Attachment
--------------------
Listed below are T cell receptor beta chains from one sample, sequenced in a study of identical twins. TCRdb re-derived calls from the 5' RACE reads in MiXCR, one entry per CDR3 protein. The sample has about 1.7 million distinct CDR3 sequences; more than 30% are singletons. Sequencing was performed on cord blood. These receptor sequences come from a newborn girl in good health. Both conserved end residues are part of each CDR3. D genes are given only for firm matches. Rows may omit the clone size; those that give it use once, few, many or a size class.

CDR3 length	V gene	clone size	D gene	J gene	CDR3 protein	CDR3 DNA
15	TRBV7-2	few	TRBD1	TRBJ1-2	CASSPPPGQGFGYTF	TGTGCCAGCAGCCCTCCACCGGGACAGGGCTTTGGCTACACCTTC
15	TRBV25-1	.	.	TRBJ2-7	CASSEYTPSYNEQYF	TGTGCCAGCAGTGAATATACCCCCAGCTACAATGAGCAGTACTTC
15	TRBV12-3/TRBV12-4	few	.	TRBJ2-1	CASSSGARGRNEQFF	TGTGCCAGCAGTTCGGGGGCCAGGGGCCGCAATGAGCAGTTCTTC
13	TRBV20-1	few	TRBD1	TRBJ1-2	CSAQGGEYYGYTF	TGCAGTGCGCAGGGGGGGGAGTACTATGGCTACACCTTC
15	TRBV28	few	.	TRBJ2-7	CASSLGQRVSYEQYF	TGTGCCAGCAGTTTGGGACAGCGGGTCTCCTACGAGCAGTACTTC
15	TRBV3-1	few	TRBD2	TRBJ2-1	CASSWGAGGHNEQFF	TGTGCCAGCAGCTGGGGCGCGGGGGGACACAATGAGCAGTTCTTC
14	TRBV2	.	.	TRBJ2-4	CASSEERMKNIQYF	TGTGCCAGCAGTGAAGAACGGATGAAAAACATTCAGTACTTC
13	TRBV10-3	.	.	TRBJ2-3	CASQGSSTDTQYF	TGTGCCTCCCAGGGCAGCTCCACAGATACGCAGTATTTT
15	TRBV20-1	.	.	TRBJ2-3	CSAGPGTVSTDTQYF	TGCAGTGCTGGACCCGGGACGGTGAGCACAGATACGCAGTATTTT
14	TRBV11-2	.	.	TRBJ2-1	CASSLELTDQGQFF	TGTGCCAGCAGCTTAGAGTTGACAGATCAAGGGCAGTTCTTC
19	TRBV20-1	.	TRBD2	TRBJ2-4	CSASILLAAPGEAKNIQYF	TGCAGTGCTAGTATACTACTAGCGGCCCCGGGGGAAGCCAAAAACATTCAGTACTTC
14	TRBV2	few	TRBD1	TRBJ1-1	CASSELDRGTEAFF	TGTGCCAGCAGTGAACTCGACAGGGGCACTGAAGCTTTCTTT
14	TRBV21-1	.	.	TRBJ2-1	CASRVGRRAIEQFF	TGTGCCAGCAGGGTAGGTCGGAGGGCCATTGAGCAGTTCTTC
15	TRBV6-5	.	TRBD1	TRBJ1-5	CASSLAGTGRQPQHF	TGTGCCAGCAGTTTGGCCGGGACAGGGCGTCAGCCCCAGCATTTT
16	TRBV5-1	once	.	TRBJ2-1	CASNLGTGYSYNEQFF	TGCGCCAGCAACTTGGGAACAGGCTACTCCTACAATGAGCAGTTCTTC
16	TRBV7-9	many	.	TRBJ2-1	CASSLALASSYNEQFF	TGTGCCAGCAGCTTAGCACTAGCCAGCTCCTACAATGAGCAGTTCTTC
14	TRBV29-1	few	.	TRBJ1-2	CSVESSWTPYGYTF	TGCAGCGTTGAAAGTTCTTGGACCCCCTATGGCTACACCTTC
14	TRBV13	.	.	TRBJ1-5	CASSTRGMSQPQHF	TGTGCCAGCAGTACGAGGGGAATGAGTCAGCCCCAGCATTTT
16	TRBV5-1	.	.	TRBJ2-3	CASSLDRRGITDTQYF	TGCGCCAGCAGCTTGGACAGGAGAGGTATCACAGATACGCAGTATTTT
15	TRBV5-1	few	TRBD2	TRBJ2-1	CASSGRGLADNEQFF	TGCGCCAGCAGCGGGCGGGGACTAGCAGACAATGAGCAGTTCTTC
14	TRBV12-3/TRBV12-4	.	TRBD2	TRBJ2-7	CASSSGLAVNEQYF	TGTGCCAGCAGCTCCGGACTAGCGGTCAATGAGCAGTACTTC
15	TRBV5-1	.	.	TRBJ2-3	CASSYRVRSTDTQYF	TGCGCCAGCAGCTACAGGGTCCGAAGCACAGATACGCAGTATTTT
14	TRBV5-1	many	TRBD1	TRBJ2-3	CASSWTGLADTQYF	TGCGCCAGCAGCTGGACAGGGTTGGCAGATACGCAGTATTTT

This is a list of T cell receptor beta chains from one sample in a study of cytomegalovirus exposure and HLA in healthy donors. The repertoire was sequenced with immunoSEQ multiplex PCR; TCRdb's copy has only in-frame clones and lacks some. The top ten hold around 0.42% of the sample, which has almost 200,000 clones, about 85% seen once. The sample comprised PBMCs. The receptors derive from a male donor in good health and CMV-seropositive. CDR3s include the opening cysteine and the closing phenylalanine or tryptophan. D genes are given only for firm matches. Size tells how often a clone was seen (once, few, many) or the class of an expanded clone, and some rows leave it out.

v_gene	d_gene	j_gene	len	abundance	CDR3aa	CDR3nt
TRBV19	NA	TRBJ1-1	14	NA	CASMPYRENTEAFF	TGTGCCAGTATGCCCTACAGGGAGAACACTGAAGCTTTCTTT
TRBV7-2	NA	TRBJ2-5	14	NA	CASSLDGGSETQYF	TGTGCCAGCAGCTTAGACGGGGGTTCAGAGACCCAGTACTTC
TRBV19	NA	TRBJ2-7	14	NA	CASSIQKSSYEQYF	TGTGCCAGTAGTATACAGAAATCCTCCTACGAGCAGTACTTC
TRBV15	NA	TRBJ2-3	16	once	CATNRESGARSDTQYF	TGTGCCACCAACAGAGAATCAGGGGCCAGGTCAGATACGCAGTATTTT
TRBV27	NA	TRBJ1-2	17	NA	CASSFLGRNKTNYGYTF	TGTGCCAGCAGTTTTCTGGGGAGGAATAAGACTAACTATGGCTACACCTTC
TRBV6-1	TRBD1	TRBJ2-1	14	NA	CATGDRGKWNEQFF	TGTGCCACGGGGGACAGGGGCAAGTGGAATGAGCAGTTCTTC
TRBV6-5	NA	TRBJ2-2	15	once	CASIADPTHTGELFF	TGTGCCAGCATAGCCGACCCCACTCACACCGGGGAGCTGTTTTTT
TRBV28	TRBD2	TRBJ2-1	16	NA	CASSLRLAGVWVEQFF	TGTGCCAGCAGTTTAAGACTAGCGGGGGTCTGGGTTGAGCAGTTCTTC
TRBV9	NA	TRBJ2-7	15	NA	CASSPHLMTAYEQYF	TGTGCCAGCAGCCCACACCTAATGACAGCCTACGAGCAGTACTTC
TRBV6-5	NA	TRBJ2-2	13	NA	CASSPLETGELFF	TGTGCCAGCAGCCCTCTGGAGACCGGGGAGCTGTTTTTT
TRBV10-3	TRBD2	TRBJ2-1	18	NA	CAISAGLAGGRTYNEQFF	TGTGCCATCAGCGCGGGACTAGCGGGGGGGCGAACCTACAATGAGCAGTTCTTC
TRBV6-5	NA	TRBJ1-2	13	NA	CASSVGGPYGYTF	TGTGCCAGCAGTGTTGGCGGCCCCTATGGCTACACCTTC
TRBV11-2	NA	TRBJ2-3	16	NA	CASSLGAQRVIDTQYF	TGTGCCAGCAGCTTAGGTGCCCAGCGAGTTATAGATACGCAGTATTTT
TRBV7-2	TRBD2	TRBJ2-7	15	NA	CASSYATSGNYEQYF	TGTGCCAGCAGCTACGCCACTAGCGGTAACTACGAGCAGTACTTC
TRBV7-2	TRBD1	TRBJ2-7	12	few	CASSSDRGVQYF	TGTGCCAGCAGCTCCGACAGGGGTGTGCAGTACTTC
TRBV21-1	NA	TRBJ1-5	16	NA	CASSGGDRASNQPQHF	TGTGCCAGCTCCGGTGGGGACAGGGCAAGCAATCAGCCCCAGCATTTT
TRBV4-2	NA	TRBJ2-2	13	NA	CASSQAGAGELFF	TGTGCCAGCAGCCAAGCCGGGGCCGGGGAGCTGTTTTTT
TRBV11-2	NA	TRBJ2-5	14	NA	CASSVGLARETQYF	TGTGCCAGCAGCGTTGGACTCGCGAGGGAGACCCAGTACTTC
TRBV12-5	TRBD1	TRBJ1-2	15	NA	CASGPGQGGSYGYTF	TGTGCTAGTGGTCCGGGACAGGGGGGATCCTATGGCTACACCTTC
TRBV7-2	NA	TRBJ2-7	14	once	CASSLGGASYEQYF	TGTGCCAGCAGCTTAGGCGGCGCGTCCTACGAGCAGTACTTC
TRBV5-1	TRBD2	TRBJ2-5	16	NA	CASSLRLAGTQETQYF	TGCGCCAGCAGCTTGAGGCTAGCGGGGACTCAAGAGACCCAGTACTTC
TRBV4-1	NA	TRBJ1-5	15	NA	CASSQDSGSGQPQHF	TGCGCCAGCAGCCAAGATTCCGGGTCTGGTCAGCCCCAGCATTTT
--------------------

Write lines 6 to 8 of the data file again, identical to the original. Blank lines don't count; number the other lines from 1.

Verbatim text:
13	TRBV20-1	few	TRBD1	TRBJ1-2	CSAQGGEYYGYTF	TGCAGTGCGCAGGGGGGGGAGTACTATGGCTACACCTTC
15	TRBV28	few	.	TRBJ2-7	CASSLGQRVSYEQYF	TGTGCCAGCAGTTTGGGACAGCGGGTCTCCTACGAGCAGTACTTC
15	TRBV3-1	few	TRBD2	TRBJ2-1	CASSWGAGGHNEQFF	TGTGCCAGCAGCTGGGGCGCGGGGGGACACAATGAGCAGTTCTTC